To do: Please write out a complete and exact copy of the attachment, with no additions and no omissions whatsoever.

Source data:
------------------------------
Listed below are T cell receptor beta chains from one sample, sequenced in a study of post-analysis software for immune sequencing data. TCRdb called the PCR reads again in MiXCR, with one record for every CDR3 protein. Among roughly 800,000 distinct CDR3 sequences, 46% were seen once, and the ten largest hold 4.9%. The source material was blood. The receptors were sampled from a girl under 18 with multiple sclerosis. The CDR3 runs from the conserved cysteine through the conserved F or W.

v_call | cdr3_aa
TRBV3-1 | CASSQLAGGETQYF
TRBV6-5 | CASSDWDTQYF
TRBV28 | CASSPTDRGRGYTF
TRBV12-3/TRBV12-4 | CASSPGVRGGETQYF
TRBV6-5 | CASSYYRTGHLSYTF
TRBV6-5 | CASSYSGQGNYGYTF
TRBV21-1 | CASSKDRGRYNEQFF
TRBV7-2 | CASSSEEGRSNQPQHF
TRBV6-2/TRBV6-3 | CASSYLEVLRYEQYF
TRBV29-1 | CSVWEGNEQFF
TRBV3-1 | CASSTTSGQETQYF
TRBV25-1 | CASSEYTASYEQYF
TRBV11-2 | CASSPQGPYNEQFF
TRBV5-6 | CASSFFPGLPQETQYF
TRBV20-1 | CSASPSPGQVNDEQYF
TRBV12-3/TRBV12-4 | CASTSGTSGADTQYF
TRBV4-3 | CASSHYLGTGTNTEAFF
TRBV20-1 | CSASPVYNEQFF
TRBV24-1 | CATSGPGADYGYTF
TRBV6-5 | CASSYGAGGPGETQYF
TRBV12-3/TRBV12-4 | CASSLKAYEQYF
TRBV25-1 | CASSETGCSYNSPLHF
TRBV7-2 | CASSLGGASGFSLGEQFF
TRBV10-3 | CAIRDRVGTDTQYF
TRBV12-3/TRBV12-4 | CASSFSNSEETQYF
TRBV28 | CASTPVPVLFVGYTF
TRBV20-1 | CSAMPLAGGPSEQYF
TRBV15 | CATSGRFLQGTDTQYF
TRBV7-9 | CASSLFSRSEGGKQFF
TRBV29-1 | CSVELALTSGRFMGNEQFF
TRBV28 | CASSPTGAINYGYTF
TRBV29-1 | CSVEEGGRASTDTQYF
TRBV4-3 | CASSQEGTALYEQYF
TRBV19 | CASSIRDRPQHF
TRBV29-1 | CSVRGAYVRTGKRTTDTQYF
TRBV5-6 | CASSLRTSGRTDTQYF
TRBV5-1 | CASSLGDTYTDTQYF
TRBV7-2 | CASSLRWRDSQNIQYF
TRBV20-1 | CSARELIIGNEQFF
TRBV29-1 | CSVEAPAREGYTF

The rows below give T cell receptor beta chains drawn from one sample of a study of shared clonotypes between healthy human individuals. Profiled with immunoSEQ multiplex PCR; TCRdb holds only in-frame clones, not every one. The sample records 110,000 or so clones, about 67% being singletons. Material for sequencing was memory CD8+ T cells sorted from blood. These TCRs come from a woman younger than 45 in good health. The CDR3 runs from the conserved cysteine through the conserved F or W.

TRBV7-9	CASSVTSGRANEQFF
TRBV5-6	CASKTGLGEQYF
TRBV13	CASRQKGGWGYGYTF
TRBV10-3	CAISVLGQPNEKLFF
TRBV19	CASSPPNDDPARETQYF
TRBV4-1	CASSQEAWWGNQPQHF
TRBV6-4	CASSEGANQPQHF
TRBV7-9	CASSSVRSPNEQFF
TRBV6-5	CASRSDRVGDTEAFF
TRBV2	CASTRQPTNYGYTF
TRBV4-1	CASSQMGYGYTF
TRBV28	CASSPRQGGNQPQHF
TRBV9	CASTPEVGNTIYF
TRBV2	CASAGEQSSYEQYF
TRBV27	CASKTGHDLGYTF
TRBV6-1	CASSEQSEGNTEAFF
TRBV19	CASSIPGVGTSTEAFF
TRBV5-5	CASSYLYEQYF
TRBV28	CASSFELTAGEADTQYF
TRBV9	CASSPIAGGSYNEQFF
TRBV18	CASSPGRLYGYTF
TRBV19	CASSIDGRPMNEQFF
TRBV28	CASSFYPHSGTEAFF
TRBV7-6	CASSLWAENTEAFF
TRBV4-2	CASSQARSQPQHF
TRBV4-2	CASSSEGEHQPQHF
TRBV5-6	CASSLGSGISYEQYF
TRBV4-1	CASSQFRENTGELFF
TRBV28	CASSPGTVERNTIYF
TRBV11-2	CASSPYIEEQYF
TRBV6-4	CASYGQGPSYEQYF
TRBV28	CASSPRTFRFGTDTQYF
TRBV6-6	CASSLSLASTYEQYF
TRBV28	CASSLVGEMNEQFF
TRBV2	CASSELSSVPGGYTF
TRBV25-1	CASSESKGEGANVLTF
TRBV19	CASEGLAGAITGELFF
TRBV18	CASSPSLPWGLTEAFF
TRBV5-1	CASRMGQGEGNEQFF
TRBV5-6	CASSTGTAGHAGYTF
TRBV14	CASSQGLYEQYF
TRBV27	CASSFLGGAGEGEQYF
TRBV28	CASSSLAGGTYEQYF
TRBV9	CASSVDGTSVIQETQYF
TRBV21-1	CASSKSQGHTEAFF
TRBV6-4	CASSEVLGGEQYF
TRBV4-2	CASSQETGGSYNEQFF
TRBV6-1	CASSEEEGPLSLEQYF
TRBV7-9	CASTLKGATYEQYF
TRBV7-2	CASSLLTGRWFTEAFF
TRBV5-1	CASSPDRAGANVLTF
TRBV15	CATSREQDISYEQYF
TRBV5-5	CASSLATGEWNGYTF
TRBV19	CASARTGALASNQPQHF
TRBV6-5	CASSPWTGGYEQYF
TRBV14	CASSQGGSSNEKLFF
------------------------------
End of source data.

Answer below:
Listed below are T cell receptor beta chains from one sample, sequenced in a study of post-analysis software for immune sequencing data. TCRdb called the PCR reads again in MiXCR, with one record for every CDR3 protein. Among roughly 800,000 distinct CDR3 sequences, 46% were seen once, and the ten largest hold 4.9%. The source material was blood. The receptors were sampled from a girl under 18 with multiple sclerosis. The CDR3 runs from the conserved cysteine through the conserved F or W.

v_call | cdr3_aa
TRBV3-1 | CASSQLAGGETQYF
TRBV6-5 | CASSDWDTQYF
TRBV28 | CASSPTDRGRGYTF
TRBV12-3/TRBV12-4 | CASSPGVRGGETQYF
TRBV6-5 | CASSYYRTGHLSYTF
TRBV6-5 | CASSYSGQGNYGYTF
TRBV21-1 | CASSKDRGRYNEQFF
TRBV7-2 | CASSSEEGRSNQPQHF
TRBV6-2/TRBV6-3 | CASSYLEVLRYEQYF
TRBV29-1 | CSVWEGNEQFF
TRBV3-1 | CASSTTSGQETQYF
TRBV25-1 | CASSEYTASYEQYF
TRBV11-2 | CASSPQGPYNEQFF
TRBV5-6 | CASSFFPGLPQETQYF
TRBV20-1 | CSASPSPGQVNDEQYF
TRBV12-3/TRBV12-4 | CASTSGTSGADTQYF
TRBV4-3 | CASSHYLGTGTNTEAFF
TRBV20-1 | CSASPVYNEQFF
TRBV24-1 | CATSGPGADYGYTF
TRBV6-5 | CASSYGAGGPGETQYF
TRBV12-3/TRBV12-4 | CASSLKAYEQYF
TRBV25-1 | CASSETGCSYNSPLHF
TRBV7-2 | CASSLGGASGFSLGEQFF
TRBV10-3 | CAIRDRVGTDTQYF
TRBV12-3/TRBV12-4 | CASSFSNSEETQYF
TRBV28 | CASTPVPVLFVGYTF
TRBV20-1 | CSAMPLAGGPSEQYF
TRBV15 | CATSGRFLQGTDTQYF
TRBV7-9 | CASSLFSRSEGGKQFF
TRBV29-1 | CSVELALTSGRFMGNEQFF
TRBV28 | CASSPTGAINYGYTF
TRBV29-1 | CSVEEGGRASTDTQYF
TRBV4-3 | CASSQEGTALYEQYF
TRBV19 | CASSIRDRPQHF
TRBV29-1 | CSVRGAYVRTGKRTTDTQYF
TRBV5-6 | CASSLRTSGRTDTQYF
TRBV5-1 | CASSLGDTYTDTQYF
TRBV7-2 | CASSLRWRDSQNIQYF
TRBV20-1 | CSARELIIGNEQFF
TRBV29-1 | CSVEAPAREGYTF

The rows below give T cell receptor beta chains drawn from one sample of a study of shared clonotypes between healthy human individuals. Profiled with immunoSEQ multiplex PCR; TCRdb holds only in-frame clones, not every one. The sample records 110,000 or so clones, about 67% being singletons. Material for sequencing was memory CD8+ T cells sorted from blood. These TCRs come from a woman younger than 45 in good health. The CDR3 runs from the conserved cysteine through the conserved F or W.

TRBV7-9	CASSVTSGRANEQFF
TRBV5-6	CASKTGLGEQYF
TRBV13	CASRQKGGWGYGYTF
TRBV10-3	CAISVLGQPNEKLFF
TRBV19	CASSPPNDDPARETQYF
TRBV4-1	CASSQEAWWGNQPQHF
TRBV6-4	CASSEGANQPQHF
TRBV7-9	CASSSVRSPNEQFF
TRBV6-5	CASRSDRVGDTEAFF
TRBV2	CASTRQPTNYGYTF
TRBV4-1	CASSQMGYGYTF
TRBV28	CASSPRQGGNQPQHF
TRBV9	CASTPEVGNTIYF
TRBV2	CASAGEQSSYEQYF
TRBV27	CASKTGHDLGYTF
TRBV6-1	CASSEQSEGNTEAFF
TRBV19	CASSIPGVGTSTEAFF
TRBV5-5	CASSYLYEQYF
TRBV28	CASSFELTAGEADTQYF
TRBV9	CASSPIAGGSYNEQFF
TRBV18	CASSPGRLYGYTF
TRBV19	CASSIDGRPMNEQFF
TRBV28	CASSFYPHSGTEAFF
TRBV7-6	CASSLWAENTEAFF
TRBV4-2	CASSQARSQPQHF
TRBV4-2	CASSSEGEHQPQHF
TRBV5-6	CASSLGSGISYEQYF
TRBV4-1	CASSQFRENTGELFF
TRBV28	CASSPGTVERNTIYF
TRBV11-2	CASSPYIEEQYF
TRBV6-4	CASYGQGPSYEQYF
TRBV28	CASSPRTFRFGTDTQYF
TRBV6-6	CASSLSLASTYEQYF
TRBV28	CASSLVGEMNEQFF
TRBV2	CASSELSSVPGGYTF
TRBV25-1	CASSESKGEGANVLTF
TRBV19	CASEGLAGAITGELFF
TRBV18	CASSPSLPWGLTEAFF
TRBV5-1	CASRMGQGEGNEQFF
TRBV5-6	CASSTGTAGHAGYTF
TRBV14	CASSQGLYEQYF
TRBV27	CASSFLGGAGEGEQYF
TRBV28	CASSSLAGGTYEQYF
TRBV9	CASSVDGTSVIQETQYF
TRBV21-1	CASSKSQGHTEAFF
TRBV6-4	CASSEVLGGEQYF
TRBV4-2	CASSQETGGSYNEQFF
TRBV6-1	CASSEEEGPLSLEQYF
TRBV7-9	CASTLKGATYEQYF
TRBV7-2	CASSLLTGRWFTEAFF
TRBV5-1	CASSPDRAGANVLTF
TRBV15	CATSREQDISYEQYF
TRBV5-5	CASSLATGEWNGYTF
TRBV19	CASARTGALASNQPQHF
TRBV6-5	CASSPWTGGYEQYF
TRBV14	CASSQGGSSNEKLFF